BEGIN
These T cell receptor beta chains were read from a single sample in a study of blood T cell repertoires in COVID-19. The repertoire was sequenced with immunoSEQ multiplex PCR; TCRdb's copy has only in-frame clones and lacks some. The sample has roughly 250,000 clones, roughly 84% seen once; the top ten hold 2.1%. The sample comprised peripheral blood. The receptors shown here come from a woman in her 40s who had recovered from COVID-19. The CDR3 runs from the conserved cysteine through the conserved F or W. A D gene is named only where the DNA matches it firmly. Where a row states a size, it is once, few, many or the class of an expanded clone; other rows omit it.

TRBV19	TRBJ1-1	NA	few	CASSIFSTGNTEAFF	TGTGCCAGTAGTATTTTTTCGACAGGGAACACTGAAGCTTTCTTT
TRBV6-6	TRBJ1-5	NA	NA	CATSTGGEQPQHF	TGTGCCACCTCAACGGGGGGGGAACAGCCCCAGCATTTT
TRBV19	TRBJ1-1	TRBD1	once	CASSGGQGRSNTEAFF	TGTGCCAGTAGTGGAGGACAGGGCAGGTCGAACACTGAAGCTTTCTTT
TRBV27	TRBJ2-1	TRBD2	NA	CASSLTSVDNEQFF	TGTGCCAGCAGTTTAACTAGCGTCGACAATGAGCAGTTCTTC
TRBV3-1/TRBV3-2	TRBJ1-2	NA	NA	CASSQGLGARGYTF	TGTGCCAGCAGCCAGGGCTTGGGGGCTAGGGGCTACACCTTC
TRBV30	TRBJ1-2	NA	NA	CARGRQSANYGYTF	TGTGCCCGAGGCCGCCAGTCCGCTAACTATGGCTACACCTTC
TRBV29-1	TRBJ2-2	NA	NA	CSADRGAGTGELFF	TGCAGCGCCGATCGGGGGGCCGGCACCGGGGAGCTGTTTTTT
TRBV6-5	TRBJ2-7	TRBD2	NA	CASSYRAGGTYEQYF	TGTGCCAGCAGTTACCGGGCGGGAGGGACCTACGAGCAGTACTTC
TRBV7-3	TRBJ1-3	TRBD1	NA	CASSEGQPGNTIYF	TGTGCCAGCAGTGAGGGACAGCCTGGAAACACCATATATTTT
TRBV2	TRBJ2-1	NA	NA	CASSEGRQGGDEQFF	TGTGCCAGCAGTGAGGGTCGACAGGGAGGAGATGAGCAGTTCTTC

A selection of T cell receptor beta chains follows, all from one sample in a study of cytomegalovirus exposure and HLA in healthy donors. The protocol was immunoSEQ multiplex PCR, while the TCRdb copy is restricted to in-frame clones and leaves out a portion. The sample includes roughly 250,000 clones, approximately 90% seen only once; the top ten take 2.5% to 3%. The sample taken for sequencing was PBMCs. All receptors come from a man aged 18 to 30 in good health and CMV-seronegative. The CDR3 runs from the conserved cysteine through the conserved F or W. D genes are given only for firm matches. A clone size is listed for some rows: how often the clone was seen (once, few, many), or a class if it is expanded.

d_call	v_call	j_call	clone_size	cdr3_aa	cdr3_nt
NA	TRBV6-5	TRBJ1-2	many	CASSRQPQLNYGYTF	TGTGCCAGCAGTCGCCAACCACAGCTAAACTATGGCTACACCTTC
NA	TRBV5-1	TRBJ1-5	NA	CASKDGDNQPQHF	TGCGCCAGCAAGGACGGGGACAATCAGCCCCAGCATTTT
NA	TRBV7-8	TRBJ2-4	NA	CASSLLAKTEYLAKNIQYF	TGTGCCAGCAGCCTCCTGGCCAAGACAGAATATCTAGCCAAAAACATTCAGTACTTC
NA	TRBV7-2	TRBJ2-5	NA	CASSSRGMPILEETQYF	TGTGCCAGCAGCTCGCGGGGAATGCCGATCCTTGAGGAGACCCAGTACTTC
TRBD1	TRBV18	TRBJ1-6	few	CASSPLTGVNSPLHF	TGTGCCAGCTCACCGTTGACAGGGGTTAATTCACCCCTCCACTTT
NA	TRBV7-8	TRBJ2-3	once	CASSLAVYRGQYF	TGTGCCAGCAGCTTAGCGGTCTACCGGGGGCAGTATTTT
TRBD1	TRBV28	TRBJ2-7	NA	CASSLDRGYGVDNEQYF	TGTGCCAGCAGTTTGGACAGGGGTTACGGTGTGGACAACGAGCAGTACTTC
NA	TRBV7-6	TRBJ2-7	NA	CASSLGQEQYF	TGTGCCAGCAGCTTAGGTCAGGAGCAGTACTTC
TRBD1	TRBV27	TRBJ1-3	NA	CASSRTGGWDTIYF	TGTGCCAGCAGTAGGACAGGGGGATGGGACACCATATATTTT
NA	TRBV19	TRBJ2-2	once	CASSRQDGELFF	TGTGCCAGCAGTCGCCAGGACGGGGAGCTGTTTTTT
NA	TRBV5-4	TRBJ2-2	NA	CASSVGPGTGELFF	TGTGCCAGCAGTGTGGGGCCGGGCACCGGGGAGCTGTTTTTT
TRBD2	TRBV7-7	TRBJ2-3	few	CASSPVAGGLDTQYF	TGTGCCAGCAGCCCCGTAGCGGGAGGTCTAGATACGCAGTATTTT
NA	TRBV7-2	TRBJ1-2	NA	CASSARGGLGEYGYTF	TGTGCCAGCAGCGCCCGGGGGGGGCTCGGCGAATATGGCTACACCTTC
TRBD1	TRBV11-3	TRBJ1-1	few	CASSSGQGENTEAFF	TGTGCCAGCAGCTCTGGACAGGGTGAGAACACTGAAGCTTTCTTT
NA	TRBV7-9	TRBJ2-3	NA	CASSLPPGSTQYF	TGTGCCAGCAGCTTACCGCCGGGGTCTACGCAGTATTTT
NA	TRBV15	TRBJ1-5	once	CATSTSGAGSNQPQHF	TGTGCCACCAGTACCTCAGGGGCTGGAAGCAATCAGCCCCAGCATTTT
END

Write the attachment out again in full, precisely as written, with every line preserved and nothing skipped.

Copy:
These T cell receptor beta chains were read from a single sample in a study of blood T cell repertoires in COVID-19. The repertoire was sequenced with immunoSEQ multiplex PCR; TCRdb's copy has only in-frame clones and lacks some. The sample has roughly 250,000 clones, roughly 84% seen once; the top ten hold 2.1%. The sample comprised peripheral blood. The receptors shown here come from a woman in her 40s who had recovered from COVID-19. The CDR3 runs from the conserved cysteine through the conserved F or W. A D gene is named only where the DNA matches it firmly. Where a row states a size, it is once, few, many or the class of an expanded clone; other rows omit it.

TRBV19	TRBJ1-1	NA	few	CASSIFSTGNTEAFF	TGTGCCAGTAGTATTTTTTCGACAGGGAACACTGAAGCTTTCTTT
TRBV6-6	TRBJ1-5	NA	NA	CATSTGGEQPQHF	TGTGCCACCTCAACGGGGGGGGAACAGCCCCAGCATTTT
TRBV19	TRBJ1-1	TRBD1	once	CASSGGQGRSNTEAFF	TGTGCCAGTAGTGGAGGACAGGGCAGGTCGAACACTGAAGCTTTCTTT
TRBV27	TRBJ2-1	TRBD2	NA	CASSLTSVDNEQFF	TGTGCCAGCAGTTTAACTAGCGTCGACAATGAGCAGTTCTTC
TRBV3-1/TRBV3-2	TRBJ1-2	NA	NA	CASSQGLGARGYTF	TGTGCCAGCAGCCAGGGCTTGGGGGCTAGGGGCTACACCTTC
TRBV30	TRBJ1-2	NA	NA	CARGRQSANYGYTF	TGTGCCCGAGGCCGCCAGTCCGCTAACTATGGCTACACCTTC
TRBV29-1	TRBJ2-2	NA	NA	CSADRGAGTGELFF	TGCAGCGCCGATCGGGGGGCCGGCACCGGGGAGCTGTTTTTT
TRBV6-5	TRBJ2-7	TRBD2	NA	CASSYRAGGTYEQYF	TGTGCCAGCAGTTACCGGGCGGGAGGGACCTACGAGCAGTACTTC
TRBV7-3	TRBJ1-3	TRBD1	NA	CASSEGQPGNTIYF	TGTGCCAGCAGTGAGGGACAGCCTGGAAACACCATATATTTT
TRBV2	TRBJ2-1	NA	NA	CASSEGRQGGDEQFF	TGTGCCAGCAGTGAGGGTCGACAGGGAGGAGATGAGCAGTTCTTC

A selection of T cell receptor beta chains follows, all from one sample in a study of cytomegalovirus exposure and HLA in healthy donors. The protocol was immunoSEQ multiplex PCR, while the TCRdb copy is restricted to in-frame clones and leaves out a portion. The sample includes roughly 250,000 clones, approximately 90% seen only once; the top ten take 2.5% to 3%. The sample taken for sequencing was PBMCs. All receptors come from a man aged 18 to 30 in good health and CMV-seronegative. The CDR3 runs from the conserved cysteine through the conserved F or W. D genes are given only for firm matches. A clone size is listed for some rows: how often the clone was seen (once, few, many), or a class if it is expanded.

d_call	v_call	j_call	clone_size	cdr3_aa	cdr3_nt
NA	TRBV6-5	TRBJ1-2	many	CASSRQPQLNYGYTF	TGTGCCAGCAGTCGCCAACCACAGCTAAACTATGGCTACACCTTC
NA	TRBV5-1	TRBJ1-5	NA	CASKDGDNQPQHF	TGCGCCAGCAAGGACGGGGACAATCAGCCCCAGCATTTT
NA	TRBV7-8	TRBJ2-4	NA	CASSLLAKTEYLAKNIQYF	TGTGCCAGCAGCCTCCTGGCCAAGACAGAATATCTAGCCAAAAACATTCAGTACTTC
NA	TRBV7-2	TRBJ2-5	NA	CASSSRGMPILEETQYF	TGTGCCAGCAGCTCGCGGGGAATGCCGATCCTTGAGGAGACCCAGTACTTC
TRBD1	TRBV18	TRBJ1-6	few	CASSPLTGVNSPLHF	TGTGCCAGCTCACCGTTGACAGGGGTTAATTCACCCCTCCACTTT
NA	TRBV7-8	TRBJ2-3	once	CASSLAVYRGQYF	TGTGCCAGCAGCTTAGCGGTCTACCGGGGGCAGTATTTT
TRBD1	TRBV28	TRBJ2-7	NA	CASSLDRGYGVDNEQYF	TGTGCCAGCAGTTTGGACAGGGGTTACGGTGTGGACAACGAGCAGTACTTC
NA	TRBV7-6	TRBJ2-7	NA	CASSLGQEQYF	TGTGCCAGCAGCTTAGGTCAGGAGCAGTACTTC
TRBD1	TRBV27	TRBJ1-3	NA	CASSRTGGWDTIYF	TGTGCCAGCAGTAGGACAGGGGGATGGGACACCATATATTTT
NA	TRBV19	TRBJ2-2	once	CASSRQDGELFF	TGTGCCAGCAGTCGCCAGGACGGGGAGCTGTTTTTT
NA	TRBV5-4	TRBJ2-2	NA	CASSVGPGTGELFF	TGTGCCAGCAGTGTGGGGCCGGGCACCGGGGAGCTGTTTTTT
TRBD2	TRBV7-7	TRBJ2-3	few	CASSPVAGGLDTQYF	TGTGCCAGCAGCCCCGTAGCGGGAGGTCTAGATACGCAGTATTTT
NA	TRBV7-2	TRBJ1-2	NA	CASSARGGLGEYGYTF	TGTGCCAGCAGCGCCCGGGGGGGGCTCGGCGAATATGGCTACACCTTC
TRBD1	TRBV11-3	TRBJ1-1	few	CASSSGQGENTEAFF	TGTGCCAGCAGCTCTGGACAGGGTGAGAACACTGAAGCTTTCTTT
NA	TRBV7-9	TRBJ2-3	NA	CASSLPPGSTQYF	TGTGCCAGCAGCTTACCGCCGGGGTCTACGCAGTATTTT
NA	TRBV15	TRBJ1-5	once	CATSTSGAGSNQPQHF	TGTGCCACCAGTACCTCAGGGGCTGGAAGCAATCAGCCCCAGCATTTT